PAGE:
Saving forests and building businesses
Temwa Carbon Balance helps farming communities to diversify their incomes while tackling climate change
At Honga Tree Nursery, a Temwa Carbon Balance tree planting site, nestled in 1.5 acres there are 5000 new trees planted. As well as this extraordinary tree-planting achievement, 34 beehives call the woodlot home. Since the site was established in 2019, the local community has been developing their knowledge around sustainable forestry and passing this on to the next generation.
This tree nursery is not only the result of our supporters’ dedication to balancing carbon emissions and reducing their impact on the environment, but an income-generating project that enables local farmers to work in unison with each other through forest-friendly activities.
“We have learned a lot - there is a strong relationship between the bees and the forest. We sell the honey for a profit and the tree seeds can be shared with the community. We want to continue planting more trees, and we want to help our friends and neighbours to learn and become involved”, says Gift Mtambo, a beekeeper at Biriwiri and a member of the Biriwiri woodlot forestry group.
This approach to forestry combines a desire to protect the forest with the necessities of tackling climate change while putting food on the table.
The activities at the tree nursery contribute to key important areas of forestry management, in a district that has seen rampant deforestation, and all the negative effects accompanying it. These activities include forest regeneration, tree planting and afforestation (the process of planting trees where there were none before), which the forestry group plans to promote to local community members.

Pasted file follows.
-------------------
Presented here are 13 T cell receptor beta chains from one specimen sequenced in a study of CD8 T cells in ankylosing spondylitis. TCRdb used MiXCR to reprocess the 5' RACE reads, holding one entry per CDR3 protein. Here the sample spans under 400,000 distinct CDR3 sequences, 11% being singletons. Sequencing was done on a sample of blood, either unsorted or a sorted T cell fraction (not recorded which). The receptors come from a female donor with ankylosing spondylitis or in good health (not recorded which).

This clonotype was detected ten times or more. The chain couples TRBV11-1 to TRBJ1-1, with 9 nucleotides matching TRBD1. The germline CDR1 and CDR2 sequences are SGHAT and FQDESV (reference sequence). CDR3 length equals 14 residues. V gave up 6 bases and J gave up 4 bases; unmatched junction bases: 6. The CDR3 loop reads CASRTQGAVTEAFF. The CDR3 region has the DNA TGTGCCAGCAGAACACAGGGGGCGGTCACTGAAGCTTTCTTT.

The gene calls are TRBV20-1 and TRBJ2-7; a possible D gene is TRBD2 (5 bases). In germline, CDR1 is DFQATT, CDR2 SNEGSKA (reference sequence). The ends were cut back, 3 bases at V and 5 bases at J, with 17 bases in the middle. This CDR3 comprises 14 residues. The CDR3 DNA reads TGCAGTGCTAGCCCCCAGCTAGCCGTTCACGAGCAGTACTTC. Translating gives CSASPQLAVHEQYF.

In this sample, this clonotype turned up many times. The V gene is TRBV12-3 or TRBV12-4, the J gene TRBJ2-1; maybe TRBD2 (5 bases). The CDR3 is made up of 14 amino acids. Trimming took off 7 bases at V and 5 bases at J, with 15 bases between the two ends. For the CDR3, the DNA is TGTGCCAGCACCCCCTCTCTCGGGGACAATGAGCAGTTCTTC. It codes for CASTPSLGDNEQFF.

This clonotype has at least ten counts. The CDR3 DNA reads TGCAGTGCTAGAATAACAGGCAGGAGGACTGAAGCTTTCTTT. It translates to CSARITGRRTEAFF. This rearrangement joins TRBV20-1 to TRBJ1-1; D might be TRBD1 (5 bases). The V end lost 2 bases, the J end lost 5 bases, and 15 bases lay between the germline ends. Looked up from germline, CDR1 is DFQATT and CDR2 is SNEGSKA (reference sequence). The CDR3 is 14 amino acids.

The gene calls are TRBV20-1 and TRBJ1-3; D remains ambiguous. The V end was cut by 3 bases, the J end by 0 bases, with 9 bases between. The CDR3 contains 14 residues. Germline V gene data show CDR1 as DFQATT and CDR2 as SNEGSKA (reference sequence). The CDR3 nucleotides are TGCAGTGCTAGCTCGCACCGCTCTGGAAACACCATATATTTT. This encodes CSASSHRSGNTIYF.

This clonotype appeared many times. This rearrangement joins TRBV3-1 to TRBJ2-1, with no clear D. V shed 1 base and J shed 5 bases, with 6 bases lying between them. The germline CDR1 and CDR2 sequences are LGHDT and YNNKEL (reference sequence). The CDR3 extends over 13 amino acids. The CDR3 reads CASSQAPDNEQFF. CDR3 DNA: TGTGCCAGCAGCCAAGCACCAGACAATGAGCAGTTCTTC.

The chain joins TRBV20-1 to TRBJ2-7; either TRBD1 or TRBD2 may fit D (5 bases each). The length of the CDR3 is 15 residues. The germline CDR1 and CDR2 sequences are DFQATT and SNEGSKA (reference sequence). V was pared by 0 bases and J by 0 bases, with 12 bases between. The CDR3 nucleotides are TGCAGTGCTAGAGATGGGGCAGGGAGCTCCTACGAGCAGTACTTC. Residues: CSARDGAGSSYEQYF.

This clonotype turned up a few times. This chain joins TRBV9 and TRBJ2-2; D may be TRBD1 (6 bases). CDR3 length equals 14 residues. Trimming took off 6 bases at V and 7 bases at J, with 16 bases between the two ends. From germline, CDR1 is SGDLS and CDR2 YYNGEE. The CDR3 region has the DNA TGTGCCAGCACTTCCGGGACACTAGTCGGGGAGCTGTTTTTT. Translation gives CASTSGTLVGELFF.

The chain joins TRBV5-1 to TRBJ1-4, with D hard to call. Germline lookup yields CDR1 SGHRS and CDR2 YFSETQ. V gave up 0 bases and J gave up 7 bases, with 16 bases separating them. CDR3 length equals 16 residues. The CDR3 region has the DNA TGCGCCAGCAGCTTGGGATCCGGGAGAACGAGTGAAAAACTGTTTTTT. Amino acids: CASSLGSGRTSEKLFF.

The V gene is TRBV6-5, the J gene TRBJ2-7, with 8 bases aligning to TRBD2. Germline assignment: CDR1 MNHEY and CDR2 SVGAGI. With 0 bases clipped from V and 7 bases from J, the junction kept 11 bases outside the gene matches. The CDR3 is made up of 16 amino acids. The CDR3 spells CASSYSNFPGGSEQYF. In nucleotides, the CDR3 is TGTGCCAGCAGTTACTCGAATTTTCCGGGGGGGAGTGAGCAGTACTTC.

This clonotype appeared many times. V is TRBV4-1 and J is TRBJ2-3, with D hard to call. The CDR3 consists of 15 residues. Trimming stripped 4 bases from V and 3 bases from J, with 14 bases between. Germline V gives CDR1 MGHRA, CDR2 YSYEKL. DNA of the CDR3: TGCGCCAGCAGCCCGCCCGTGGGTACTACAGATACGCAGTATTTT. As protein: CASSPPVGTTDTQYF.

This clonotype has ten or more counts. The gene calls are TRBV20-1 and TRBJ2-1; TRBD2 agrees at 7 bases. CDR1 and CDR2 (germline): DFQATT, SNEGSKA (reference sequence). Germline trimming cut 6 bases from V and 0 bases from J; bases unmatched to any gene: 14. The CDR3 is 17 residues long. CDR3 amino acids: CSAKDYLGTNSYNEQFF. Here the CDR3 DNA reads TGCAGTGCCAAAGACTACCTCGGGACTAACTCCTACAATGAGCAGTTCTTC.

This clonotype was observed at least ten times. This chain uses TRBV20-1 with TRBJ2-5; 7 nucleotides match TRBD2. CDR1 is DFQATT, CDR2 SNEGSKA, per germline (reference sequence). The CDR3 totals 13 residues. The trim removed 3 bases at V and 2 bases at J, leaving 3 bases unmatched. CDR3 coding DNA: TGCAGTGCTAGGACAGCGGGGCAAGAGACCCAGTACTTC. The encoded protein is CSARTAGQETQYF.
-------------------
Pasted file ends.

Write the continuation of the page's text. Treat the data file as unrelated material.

Gift also said that members of Biriwiri woodlot forestry group want to go further and improve vegetative cover of the forest, as well as harvest fruits to sell and even upscale the beehives at the site. In addition to the 800 acacia and 1000 gliricidia trees already planted at Biriwiri, the group has also planted mangos, avocados and oranges.
“We are excited about the fruit trees as these will give fruit for a long time and we will be able to sell the fruits in town”, adds Mr. Mtambo.
Temwa Programmes Manager, Ifeoma Fox said, “by diversifying the flora at the site, Biriwiri forestry group is building a long-term management strategy for the woodlot that includes sustainable livelihoods and forest stewardship. This gives local people, who are trying to escape poverty, a tangible incentive to look after the land and avoid the need to chop trees down for firewood or to sell”.
Climate change has already affected the reliability of seasonal rains (among many other things) in Nkhata Bay North, as well as the rest of Malawi and other countries just like it. The work of Gift Mtambo and his community is aiming to improve this.
“Since Temwa arrived the team has helped us. We feel empowered and encouraged, and we have learned a lot,” says Gift.
Through growing forest cover, combating soil erosion and degradation, and sharing resources, the members of Biriwiri and Honga are safeguarding the future for themselves and their children.